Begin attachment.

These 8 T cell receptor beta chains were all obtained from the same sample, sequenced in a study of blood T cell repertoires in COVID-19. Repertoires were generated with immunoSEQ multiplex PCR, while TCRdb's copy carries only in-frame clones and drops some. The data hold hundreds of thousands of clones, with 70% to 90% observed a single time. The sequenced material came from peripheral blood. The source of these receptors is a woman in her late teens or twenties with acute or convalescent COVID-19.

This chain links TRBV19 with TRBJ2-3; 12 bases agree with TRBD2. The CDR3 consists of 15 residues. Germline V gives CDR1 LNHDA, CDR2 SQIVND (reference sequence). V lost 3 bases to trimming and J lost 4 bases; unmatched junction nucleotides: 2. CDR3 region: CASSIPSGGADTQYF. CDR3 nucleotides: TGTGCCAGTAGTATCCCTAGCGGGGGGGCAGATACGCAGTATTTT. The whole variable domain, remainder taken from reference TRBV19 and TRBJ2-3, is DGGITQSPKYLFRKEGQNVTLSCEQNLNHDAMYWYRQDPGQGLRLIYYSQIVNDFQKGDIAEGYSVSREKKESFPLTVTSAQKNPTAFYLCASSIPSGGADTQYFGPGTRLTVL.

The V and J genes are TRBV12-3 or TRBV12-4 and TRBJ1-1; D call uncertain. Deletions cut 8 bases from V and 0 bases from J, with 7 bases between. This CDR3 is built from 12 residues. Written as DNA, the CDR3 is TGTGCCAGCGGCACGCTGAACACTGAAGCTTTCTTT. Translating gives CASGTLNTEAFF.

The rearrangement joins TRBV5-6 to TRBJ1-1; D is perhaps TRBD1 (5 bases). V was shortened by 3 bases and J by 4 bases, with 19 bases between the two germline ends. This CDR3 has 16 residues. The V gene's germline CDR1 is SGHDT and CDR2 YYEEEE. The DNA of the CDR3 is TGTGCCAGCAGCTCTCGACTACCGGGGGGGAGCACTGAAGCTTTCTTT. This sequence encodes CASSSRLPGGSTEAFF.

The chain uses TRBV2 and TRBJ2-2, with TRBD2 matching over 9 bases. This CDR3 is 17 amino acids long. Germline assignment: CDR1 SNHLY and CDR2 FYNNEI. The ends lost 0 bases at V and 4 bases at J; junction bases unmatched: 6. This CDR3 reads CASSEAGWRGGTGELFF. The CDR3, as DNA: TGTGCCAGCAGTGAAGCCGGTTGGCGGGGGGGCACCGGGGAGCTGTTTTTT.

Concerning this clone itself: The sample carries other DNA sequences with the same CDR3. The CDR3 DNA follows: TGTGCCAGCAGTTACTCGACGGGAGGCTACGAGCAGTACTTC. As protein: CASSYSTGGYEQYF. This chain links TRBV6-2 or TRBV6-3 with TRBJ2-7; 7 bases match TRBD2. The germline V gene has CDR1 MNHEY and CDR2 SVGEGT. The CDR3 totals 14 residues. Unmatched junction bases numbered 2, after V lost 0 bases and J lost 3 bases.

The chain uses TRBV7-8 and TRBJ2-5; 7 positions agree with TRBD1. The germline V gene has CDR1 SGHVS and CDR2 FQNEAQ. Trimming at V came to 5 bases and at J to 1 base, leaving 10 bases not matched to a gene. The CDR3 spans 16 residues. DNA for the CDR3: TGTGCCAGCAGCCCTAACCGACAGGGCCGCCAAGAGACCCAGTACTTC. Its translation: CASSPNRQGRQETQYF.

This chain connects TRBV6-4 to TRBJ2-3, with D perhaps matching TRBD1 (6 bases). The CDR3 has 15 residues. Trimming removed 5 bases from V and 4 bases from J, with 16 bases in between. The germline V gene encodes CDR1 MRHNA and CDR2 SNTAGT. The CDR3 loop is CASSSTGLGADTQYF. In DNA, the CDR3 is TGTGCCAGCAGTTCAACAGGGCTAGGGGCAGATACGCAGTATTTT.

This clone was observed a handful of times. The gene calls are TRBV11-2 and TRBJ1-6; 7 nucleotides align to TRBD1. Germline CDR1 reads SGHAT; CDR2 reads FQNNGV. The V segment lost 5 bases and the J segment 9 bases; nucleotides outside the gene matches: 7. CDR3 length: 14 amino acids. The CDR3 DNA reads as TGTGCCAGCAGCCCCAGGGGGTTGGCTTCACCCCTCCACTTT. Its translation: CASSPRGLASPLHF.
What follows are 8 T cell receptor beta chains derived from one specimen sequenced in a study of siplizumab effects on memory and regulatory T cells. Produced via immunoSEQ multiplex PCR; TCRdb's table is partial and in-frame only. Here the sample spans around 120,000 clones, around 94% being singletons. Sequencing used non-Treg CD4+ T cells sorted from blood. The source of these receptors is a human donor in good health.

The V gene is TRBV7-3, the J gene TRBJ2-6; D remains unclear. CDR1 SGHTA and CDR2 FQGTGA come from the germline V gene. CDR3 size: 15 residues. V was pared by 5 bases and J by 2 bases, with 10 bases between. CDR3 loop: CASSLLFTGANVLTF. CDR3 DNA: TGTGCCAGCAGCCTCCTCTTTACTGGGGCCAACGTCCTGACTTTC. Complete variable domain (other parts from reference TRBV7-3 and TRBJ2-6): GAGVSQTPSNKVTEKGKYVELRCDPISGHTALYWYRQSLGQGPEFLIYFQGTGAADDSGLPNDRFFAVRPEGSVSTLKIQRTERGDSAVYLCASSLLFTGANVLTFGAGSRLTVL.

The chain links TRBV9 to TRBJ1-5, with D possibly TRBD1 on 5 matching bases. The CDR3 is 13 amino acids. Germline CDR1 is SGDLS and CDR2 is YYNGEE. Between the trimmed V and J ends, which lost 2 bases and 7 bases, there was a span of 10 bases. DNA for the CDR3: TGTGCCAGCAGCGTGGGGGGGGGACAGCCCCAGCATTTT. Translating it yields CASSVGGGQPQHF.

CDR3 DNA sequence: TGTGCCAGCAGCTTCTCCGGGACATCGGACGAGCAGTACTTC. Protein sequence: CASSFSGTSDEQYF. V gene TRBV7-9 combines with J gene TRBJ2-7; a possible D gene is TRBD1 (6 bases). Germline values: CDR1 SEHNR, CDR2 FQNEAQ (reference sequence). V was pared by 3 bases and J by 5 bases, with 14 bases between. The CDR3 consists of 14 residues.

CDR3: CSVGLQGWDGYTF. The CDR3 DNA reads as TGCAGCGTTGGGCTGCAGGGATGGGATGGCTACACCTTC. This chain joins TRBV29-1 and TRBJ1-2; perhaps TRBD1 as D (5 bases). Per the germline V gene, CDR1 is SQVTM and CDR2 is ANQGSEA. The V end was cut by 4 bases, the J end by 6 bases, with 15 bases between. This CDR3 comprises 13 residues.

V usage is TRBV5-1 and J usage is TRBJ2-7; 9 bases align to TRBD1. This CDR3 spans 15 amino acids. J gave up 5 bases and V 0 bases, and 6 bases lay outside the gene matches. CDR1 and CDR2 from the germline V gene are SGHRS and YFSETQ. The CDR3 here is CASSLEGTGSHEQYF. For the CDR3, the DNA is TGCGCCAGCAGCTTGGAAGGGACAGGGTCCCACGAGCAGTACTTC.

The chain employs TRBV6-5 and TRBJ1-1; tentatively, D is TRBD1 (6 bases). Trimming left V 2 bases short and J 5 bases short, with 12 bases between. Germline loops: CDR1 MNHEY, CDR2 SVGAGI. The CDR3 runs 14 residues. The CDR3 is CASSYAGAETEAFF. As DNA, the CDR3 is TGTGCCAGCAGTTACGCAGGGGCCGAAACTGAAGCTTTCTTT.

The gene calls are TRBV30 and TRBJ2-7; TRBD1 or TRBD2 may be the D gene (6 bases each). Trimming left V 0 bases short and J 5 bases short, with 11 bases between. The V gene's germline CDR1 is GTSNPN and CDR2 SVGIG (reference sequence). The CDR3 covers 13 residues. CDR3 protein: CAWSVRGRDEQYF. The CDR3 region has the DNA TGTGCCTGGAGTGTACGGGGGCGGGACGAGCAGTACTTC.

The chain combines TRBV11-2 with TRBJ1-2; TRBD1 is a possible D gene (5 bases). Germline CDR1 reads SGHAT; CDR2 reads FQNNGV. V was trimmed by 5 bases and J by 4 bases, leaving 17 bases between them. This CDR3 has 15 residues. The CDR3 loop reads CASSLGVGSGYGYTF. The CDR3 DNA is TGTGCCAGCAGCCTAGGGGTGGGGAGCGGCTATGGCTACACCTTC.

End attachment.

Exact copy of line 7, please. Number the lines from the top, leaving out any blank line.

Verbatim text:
The chain uses TRBV7-8 and TRBJ2-5; 7 positions agree with TRBD1. The germline V gene has CDR1 SGHVS and CDR2 FQNEAQ. Trimming at V came to 5 bases and at J to 1 base, leaving 10 bases not matched to a gene. The CDR3 spans 16 residues. DNA for the CDR3: TGTGCCAGCAGCCCTAACCGACAGGGCCGCCAAGAGACCCAGTACTTC. Its translation: CASSPNRQGRQETQYF.